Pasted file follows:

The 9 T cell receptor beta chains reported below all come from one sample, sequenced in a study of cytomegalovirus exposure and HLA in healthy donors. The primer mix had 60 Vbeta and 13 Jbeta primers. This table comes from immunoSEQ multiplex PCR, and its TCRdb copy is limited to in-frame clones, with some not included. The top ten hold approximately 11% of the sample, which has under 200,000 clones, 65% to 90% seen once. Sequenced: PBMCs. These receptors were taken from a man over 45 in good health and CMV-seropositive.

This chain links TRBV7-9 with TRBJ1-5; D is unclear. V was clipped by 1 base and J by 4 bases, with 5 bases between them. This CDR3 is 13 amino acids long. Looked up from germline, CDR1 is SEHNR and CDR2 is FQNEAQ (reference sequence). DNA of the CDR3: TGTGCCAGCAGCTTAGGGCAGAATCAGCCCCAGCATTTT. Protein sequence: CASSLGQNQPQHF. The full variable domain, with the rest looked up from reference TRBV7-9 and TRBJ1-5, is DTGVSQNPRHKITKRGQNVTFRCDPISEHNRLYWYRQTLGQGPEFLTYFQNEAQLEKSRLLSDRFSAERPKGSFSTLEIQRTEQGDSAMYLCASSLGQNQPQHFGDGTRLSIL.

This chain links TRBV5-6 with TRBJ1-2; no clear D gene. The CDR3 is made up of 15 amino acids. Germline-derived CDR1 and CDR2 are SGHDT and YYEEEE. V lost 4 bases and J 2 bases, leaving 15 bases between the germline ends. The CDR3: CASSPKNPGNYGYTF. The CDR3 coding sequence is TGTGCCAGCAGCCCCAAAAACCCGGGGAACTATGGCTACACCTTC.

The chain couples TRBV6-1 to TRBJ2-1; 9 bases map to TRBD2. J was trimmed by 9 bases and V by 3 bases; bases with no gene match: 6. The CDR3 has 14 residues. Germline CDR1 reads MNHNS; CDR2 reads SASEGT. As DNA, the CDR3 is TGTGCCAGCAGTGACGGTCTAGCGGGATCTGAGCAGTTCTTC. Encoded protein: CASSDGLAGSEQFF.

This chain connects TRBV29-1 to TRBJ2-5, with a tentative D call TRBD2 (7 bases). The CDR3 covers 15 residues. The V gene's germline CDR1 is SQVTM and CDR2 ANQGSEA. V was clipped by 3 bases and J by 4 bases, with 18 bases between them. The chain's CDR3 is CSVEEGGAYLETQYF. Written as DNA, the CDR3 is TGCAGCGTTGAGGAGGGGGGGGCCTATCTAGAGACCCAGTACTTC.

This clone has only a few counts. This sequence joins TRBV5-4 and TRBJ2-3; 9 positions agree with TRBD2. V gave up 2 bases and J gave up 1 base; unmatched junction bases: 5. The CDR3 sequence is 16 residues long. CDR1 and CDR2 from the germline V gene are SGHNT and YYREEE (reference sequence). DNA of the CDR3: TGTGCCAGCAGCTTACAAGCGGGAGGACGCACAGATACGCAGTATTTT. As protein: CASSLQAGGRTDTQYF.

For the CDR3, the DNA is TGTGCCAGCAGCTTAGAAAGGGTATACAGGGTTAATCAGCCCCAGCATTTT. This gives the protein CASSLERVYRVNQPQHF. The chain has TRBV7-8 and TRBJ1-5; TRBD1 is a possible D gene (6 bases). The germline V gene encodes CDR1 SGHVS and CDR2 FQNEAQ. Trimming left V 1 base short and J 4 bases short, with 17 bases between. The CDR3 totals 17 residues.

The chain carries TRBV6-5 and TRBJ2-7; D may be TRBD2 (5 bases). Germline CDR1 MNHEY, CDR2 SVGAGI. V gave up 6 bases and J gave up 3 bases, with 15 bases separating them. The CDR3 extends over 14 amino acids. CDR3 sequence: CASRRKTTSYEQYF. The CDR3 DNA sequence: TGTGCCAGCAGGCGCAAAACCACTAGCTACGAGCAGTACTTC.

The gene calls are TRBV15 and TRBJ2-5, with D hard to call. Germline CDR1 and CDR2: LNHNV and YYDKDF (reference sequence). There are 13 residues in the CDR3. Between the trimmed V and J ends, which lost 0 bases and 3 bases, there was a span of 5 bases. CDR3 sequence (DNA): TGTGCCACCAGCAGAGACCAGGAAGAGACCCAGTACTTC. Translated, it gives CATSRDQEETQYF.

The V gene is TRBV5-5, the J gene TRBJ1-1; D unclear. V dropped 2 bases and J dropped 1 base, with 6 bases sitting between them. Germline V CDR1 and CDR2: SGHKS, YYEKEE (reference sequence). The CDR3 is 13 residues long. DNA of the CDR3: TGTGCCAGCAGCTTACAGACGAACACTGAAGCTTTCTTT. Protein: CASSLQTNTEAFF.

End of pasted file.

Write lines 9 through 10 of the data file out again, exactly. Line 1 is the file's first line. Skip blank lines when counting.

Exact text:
The gene calls are TRBV15 and TRBJ2-5, with D hard to call. Germline CDR1 and CDR2: LNHNV and YYDKDF (reference sequence). There are 13 residues in the CDR3. Between the trimmed V and J ends, which lost 0 bases and 3 bases, there was a span of 5 bases. CDR3 sequence (DNA): TGTGCCACCAGCAGAGACCAGGAAGAGACCCAGTACTTC. Translated, it gives CATSRDQEETQYF.

The V gene is TRBV5-5, the J gene TRBJ1-1; D unclear. V dropped 2 bases and J dropped 1 base, with 6 bases sitting between them. Germline V CDR1 and CDR2: SGHKS, YYEKEE (reference sequence). The CDR3 is 13 residues long. DNA of the CDR3: TGTGCCAGCAGCTTACAGACGAACACTGAAGCTTTCTTT. Protein: CASSLQTNTEAFF.